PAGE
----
Doctors May Join Health Workers' Strike, Minister Pleads For Time
By Chukwuma Muanya
Medical services in the country may grind to a halt as medical doctors under the aegis of the Nigerian Medical Association (NMA) have threatened to join other health workers on an indefinite strike should the Federal Government fail to meet their demands by Wednesday, July 15.
The NMA has for long been agitating for better pay and improved conditions of service for doctors in the Federal Service. The main request of the doctors was the adoption and implementation of a Medical Service Scale (MSS) for doctors in government employment.
National Secretary of NMA, Dr. Kenneth Okoro, told The Guardian in a telephone interview: "We had given the government June 4, 2009 deadline to meet our demands but with pleas from the minister, we extended it by 28 days, which would expire on July 15, 2009. If the government did not meet our demands by July 15, 2009, the apex body of the NMA would meet to decide on the next step. I can tell you the threat of withdrawal of services is real."
However, Minister of Health, Prof. Babatunde Osotimehin, is pleading with the doctors not to go on strike because there will be needless loss of lives. He said the situation could be avoided if the doctors can delay the call for immediate implementation of their pay package by another two months maximum.
Osotimehin told The Guardian: "We note that lives of innocent Nigerians once lost can never be regained. I call on all Nigerians to join in this plea to the NMA and all doctors not to embark on the threatened strike action. I advocate the collective interest of all health professionals."
According to him, there is no disagreement or dispute between the government and the doctors. Indeed, there is already a signed agreement, wherein the government has acceded to their demands.
"There is a due process that must be followed within the government system for the agreement to be implemented, in order to make for appropriate planning. That due process is currently being followed.
"There was no agreement on the date by which this must have been implemented. The NMA unilaterally stipulated a deadline of July 15.
"It will take longer than July 15 for the agreement to come to the point of implementation. The Minister of Health has given his word and pleaded with doctors that the process will have ended before or by the end of September."
The Guardian learnt that the minister called and hosted a meeting of the executives of the association along with its state chairmen on Tuesday, July 7, 2009, which is a week to the deadline given by the NMA, to explain the efforts of the government so far and the due process to be followed.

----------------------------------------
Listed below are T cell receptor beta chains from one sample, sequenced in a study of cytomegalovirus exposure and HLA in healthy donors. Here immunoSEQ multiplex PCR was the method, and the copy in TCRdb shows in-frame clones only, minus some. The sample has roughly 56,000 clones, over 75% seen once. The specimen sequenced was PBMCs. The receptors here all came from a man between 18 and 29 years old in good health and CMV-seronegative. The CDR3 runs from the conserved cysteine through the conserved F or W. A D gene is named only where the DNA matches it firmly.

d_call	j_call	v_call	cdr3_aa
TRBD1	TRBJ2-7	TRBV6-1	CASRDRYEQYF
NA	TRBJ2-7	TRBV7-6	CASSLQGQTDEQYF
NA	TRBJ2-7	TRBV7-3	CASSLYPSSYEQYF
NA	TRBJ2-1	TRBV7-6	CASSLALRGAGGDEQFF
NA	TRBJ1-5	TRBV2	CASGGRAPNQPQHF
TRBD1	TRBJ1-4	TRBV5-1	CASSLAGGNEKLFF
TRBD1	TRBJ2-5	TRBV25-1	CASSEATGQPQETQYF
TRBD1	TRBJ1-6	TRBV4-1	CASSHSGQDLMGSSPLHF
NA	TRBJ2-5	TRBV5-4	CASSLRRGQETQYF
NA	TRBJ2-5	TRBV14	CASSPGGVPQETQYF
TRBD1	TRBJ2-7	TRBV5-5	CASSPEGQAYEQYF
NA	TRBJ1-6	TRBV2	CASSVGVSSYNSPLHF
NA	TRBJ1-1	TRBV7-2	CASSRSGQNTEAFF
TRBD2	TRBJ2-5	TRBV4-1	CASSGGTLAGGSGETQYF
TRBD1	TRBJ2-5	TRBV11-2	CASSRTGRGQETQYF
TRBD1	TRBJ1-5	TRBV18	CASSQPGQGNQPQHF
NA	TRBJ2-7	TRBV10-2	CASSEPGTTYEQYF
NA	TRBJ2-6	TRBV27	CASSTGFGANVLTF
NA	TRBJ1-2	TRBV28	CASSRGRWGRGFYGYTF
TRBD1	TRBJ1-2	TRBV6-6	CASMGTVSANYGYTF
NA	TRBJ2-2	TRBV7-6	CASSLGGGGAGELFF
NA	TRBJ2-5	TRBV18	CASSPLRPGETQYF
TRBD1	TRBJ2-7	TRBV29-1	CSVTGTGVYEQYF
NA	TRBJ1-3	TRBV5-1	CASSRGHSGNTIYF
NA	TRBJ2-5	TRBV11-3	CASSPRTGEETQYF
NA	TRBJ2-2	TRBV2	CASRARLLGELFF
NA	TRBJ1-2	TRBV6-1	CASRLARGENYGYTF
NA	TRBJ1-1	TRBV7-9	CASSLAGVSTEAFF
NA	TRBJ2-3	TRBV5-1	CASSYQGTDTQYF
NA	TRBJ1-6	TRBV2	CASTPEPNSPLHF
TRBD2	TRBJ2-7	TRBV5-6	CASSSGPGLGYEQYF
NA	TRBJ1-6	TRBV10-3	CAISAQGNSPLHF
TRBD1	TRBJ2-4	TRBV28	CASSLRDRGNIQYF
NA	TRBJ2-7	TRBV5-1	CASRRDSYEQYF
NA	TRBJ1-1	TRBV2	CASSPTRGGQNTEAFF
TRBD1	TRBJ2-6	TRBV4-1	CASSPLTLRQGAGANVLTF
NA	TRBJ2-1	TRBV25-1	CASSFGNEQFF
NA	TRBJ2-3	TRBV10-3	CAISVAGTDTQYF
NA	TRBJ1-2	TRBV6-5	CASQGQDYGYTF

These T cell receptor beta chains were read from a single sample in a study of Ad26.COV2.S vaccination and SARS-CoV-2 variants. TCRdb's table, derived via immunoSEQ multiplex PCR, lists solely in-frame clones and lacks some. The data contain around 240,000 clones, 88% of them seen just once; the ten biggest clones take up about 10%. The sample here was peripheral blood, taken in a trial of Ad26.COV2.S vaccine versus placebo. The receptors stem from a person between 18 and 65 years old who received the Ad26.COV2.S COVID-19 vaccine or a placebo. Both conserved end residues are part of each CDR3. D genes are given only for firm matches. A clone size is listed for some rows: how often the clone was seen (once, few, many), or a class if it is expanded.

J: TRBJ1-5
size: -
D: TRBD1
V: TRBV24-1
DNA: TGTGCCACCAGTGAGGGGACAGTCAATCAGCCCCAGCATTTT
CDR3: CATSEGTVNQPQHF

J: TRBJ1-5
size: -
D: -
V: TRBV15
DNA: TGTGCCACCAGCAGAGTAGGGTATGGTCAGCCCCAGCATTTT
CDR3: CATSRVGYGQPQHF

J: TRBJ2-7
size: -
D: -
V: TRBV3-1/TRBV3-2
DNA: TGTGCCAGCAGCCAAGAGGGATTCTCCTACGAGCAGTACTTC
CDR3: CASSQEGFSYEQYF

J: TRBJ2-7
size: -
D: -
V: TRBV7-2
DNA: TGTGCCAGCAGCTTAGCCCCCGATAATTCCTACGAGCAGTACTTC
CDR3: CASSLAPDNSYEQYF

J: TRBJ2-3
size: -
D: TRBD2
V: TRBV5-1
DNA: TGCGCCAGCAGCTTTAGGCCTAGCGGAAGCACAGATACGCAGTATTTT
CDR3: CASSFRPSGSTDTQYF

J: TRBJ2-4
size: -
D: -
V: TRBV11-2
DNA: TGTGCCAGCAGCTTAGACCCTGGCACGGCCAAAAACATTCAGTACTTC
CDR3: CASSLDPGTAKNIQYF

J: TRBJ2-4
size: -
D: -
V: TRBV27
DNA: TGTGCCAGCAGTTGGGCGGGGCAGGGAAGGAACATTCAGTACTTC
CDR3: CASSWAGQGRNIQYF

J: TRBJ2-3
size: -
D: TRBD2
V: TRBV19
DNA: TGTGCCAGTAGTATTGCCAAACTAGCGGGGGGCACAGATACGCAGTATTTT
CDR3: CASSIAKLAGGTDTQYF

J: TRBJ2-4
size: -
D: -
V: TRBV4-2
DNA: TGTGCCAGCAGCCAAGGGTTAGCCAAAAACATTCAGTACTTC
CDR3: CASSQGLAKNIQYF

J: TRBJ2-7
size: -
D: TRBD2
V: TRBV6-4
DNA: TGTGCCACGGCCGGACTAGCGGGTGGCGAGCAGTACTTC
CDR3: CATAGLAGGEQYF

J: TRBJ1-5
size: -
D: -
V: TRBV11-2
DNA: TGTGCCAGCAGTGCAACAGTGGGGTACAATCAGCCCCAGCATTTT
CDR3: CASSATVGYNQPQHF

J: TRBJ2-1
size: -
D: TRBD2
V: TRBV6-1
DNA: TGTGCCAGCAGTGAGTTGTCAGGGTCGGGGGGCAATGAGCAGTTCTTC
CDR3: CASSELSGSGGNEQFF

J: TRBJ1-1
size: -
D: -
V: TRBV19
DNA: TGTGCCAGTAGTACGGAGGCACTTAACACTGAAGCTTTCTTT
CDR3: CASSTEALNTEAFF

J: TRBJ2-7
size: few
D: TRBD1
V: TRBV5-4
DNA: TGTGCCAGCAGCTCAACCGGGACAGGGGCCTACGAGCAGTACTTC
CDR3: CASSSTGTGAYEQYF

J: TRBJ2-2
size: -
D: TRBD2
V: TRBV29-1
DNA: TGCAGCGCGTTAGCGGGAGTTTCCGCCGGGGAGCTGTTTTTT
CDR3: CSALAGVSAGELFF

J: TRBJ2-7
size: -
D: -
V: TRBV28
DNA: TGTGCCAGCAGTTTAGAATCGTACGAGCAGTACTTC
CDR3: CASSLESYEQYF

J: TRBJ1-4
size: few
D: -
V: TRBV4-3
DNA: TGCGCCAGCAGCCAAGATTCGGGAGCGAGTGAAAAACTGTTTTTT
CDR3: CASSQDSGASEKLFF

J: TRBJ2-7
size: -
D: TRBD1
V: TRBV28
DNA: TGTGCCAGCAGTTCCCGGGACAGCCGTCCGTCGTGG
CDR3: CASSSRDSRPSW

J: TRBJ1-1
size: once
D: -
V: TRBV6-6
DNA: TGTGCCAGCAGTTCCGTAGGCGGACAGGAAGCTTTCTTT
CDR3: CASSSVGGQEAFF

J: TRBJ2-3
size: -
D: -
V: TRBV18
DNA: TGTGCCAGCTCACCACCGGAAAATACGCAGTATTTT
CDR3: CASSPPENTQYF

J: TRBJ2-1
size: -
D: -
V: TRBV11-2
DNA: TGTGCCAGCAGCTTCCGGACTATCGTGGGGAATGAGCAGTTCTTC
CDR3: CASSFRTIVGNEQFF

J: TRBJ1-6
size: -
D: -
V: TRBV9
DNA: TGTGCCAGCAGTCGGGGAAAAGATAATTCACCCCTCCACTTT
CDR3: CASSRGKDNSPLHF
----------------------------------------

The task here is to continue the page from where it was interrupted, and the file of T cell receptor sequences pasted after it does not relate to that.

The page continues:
Special Adviser to the Minister on Media, Mr. Niyi Ojuolape, said: "He pleaded for more time in order for the efforts so far put into the process to come to fruition. He met with them privately speaking to them as doctor to doctors. He requested on his honour for the doctors to trust him as one of their own.
"The minister's main concern is the unnecessary loss of lives and pain that a strike action will occasion. Unfortunately, this does not seem to go down well with the doctors who said that strike action is the only language that government understands, even though they appreciate the minister's concern and solidarity. His pleas about the noble nature of their calling which is to care for the weak did not achieve the purpose.
He has fixed another meeting with them for July 14 when they will be having an expanded meeting. It is hoped that reason will prevail by the time they meet again."
The Guardian reliably gathered that the President has already expressed his willingness and commitment in principle to this process and it is expected that as soon as the figures are put together, the agreement will be put into effect.
The agitation for improved wages and benefits has been on for over 11 years.
In a related development, the Director-General of the National Agency for Food, Drug Administration and Control (NAFDAC), Dr. Paul Orhii, told The Guardian yesterday that the resolution of the ongoing strike by 'junior workers' of the agency is beyond his office.
Staff of the agency had on Tuesday July 7, 2009 joined the National Health Workers Union to down tools to protest non-implementation of the approved monetisation by the Federal Government.
The NAFDAC office at Oshodi, Lagos State, has been shut to the public. Visitors and clients who wanted to do business with the agency were not allowed access.
Orhii said: "The junior workers have joined the health workers strike. It does not have anything to do with NAFDAC. We are working here. I am in my office and the headquarters here is open to the public."| Article source